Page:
All systems were analyzed for a number of water-quality indicators including oxygen demand, nutrient concentrations and some metals.

Significant removal of pollutants, including carbon and nitrogen removal, was achieved with the ATU containing a physical solid/liquid separation system. Performance was not sustainable for extended periods due to clogging of treatment components as a result of high solids concentrations at the location of the ATUs, which varied significantly from literature values.

Primary settling proved to be critical in removal performance, in particular for all treatment systems that contained any screens or physical barriers.

Increased solids concentrations were a result of management practices; maintaining separation of waste streams can have a significant impact on reducing solids concentrations, improving performance. The results warranted further investigation for washwater with more typical characteristics.

The bark filter mound and the wetland system significantly reduced the pollutant concentrations within washwater, even throughout the winter months. The bark filter mound required regular maintenance of screens to maintain the system. Maintenance of the bark, mainly replacement, will be required after extended use.

Continued monitoring of the soil subsurface will continue to evaluate the potential of metal leaching (a result of the naturally occurring metals within the native soil, which can mobilize due to the increase in loading).

Wetland cells were effective in reducing carbon and nitrogen within their respective cells. The growth of the wetland plants mimicked this removal as the plants flourished in the first cell with high nutrient and carbon availability and decreased significantly in the second and third cells.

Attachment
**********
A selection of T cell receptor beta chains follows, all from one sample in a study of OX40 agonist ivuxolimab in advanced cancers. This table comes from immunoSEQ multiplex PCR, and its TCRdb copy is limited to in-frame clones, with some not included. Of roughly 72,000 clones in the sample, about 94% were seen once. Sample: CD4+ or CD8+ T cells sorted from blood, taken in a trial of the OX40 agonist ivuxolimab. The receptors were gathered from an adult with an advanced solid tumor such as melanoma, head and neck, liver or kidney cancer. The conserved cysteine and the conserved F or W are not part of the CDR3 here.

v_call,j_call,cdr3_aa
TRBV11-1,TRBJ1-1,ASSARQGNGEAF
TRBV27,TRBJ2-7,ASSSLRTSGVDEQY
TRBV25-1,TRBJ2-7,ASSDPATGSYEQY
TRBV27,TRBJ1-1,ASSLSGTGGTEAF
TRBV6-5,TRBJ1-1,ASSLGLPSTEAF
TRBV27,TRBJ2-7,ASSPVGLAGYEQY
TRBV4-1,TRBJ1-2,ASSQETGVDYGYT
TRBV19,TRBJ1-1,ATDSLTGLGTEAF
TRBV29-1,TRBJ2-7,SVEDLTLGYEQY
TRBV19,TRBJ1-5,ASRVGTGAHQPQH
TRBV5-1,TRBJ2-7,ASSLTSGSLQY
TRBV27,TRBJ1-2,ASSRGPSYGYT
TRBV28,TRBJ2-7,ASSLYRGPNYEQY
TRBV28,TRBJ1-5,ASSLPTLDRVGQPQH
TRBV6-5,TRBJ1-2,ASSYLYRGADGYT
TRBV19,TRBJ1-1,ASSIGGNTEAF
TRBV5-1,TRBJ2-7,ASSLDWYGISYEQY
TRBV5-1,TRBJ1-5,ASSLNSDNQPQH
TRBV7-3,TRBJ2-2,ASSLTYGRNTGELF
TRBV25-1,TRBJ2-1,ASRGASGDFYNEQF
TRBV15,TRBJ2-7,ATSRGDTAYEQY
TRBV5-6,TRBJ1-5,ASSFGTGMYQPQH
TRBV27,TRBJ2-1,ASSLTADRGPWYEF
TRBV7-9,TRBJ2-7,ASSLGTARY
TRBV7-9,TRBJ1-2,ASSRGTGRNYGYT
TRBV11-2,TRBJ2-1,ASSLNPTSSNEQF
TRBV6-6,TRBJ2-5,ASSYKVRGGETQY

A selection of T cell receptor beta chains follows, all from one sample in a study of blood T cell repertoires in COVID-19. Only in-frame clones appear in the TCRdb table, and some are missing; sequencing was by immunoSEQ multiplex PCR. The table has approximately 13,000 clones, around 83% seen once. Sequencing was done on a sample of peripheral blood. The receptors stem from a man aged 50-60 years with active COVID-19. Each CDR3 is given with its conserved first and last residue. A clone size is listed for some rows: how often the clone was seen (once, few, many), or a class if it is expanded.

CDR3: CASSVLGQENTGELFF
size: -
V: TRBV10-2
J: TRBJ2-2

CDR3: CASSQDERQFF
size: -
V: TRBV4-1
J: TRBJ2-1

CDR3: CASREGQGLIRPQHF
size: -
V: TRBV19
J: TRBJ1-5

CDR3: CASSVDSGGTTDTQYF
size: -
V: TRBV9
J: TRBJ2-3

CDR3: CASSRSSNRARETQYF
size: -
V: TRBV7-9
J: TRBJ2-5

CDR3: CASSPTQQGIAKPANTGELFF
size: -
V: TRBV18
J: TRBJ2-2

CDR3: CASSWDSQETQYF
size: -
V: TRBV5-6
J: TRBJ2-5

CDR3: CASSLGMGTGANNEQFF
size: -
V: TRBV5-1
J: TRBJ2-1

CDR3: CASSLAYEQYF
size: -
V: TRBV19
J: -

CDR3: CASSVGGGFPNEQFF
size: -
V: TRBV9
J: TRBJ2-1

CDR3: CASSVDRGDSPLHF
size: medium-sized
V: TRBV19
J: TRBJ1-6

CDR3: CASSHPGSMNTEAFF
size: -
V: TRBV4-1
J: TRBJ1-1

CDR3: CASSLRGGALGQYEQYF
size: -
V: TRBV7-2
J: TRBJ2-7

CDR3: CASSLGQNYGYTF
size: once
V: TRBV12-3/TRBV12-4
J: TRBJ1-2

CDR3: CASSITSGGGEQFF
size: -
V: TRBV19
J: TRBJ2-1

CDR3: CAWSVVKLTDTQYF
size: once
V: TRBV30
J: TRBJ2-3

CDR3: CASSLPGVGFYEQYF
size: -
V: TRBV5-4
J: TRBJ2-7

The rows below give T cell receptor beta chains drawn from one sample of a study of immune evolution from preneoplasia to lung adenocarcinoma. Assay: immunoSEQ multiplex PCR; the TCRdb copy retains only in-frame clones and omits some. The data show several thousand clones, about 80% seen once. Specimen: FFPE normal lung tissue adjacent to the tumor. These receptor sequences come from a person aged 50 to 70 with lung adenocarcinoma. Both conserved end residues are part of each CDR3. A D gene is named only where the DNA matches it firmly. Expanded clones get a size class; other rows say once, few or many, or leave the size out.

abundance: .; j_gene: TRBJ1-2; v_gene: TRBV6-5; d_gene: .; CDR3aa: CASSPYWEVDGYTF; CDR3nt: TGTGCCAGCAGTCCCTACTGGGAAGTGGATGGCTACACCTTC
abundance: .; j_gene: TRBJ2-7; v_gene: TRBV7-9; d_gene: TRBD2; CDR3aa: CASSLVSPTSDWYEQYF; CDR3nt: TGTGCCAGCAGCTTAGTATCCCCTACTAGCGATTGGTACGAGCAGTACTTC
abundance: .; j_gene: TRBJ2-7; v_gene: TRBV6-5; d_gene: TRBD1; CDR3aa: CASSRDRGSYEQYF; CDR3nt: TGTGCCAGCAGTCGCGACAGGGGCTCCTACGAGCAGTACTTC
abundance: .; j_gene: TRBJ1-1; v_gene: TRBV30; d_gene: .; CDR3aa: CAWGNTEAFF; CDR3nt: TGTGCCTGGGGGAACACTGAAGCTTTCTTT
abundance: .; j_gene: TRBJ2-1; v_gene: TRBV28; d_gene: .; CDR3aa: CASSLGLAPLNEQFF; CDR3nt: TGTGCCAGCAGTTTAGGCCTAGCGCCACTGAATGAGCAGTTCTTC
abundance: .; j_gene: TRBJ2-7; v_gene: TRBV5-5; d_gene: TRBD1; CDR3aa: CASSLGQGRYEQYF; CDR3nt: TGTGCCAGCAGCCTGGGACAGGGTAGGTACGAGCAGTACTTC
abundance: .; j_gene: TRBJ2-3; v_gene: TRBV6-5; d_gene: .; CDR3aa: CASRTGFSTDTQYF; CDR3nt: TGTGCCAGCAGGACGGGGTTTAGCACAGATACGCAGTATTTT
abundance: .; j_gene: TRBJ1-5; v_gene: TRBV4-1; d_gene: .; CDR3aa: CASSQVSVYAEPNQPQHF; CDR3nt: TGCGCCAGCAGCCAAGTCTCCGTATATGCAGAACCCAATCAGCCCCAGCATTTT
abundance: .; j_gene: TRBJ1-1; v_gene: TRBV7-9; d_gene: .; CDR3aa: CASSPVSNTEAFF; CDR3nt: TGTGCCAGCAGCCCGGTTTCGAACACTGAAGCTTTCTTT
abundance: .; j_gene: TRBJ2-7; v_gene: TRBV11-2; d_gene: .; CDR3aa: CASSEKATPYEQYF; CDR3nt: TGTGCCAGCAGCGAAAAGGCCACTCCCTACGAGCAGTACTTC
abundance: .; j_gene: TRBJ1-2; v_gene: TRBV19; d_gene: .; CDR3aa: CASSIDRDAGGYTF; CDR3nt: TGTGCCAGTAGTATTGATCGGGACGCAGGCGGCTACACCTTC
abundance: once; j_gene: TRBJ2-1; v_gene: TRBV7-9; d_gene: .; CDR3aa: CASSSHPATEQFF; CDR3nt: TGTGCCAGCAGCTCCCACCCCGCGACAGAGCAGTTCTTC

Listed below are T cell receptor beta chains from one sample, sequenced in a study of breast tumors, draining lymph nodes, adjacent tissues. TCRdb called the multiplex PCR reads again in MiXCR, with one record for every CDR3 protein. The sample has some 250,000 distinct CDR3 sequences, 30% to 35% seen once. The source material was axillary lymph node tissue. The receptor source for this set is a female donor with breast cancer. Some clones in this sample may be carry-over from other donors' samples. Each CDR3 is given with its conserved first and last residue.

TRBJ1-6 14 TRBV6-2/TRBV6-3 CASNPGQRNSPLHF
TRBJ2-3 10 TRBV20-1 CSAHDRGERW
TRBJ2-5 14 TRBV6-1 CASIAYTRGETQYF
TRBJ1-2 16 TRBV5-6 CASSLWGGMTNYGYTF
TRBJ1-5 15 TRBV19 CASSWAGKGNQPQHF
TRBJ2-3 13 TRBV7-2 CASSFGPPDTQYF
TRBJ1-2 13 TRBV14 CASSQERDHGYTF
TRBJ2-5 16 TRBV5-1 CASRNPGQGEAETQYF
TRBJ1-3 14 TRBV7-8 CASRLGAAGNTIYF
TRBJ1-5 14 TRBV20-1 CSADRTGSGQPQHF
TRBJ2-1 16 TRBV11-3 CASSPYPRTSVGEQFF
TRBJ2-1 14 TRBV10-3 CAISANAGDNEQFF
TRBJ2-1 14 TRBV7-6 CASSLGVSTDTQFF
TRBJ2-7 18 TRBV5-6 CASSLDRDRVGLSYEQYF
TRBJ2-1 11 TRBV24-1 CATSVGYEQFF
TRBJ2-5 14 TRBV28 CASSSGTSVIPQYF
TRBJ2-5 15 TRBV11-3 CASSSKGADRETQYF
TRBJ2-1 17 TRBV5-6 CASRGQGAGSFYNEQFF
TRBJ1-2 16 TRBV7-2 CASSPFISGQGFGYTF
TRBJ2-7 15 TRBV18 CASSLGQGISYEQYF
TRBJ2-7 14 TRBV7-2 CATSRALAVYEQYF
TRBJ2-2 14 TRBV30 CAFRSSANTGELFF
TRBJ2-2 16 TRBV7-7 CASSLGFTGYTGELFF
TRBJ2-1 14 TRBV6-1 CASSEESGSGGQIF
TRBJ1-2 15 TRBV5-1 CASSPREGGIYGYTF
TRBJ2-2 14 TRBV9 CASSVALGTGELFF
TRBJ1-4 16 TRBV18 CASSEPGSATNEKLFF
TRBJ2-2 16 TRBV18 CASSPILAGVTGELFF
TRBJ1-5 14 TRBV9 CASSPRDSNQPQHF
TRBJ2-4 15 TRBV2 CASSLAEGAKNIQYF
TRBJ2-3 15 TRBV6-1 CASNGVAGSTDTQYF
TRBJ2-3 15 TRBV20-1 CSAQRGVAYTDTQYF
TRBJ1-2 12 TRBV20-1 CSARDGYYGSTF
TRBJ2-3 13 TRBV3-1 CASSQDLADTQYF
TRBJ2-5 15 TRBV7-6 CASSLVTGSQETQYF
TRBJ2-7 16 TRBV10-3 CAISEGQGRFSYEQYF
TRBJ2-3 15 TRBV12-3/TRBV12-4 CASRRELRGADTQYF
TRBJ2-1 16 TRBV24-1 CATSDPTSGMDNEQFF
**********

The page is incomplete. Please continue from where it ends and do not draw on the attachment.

Concentrations following the third wetland cell proved to be extremely low, providing effective treatment adequate for disposal in a subsurface drainage system.

A quick recovery of pollutant removal and effluent concentrations in the wetland system following a significant increase in pollutant loadings as a result of a large volume of wasted milk was realized; however, it did require emptying the septic tank. Further research for more detailed wetland design parameters is required to determine maximum loadings and system size.

Treatment systems proved effective in reducing concentrations and are viable alternatives for washwater treatment. Both the bark bed and wetland system were kept in use by the farms on which they were installed and continue to be operated by their producers. Continued testing is required to further develop maintenance and cost requirements. PD

This project was completed at numerous facilities throughout Michigan in cooperation with Dr. Steve Safferman at Michigan State University, USDA NRCS, Michigan Department of Environmental Quality, Michigan Milk Producers Association, Clinton Conservation District, and Aqua Technologies.

Funding was provided from a Conservation Innovation Grant, Michigan Animal Initiative, Michigan Milk Producers Association, Aqua Technologies, Michigan Department of Natural Resource and Environment, and Consolidated Treatment Technologies.

Contact Rebecca Larson, UW-Madison, or Steve Safferman, MSU, for more information.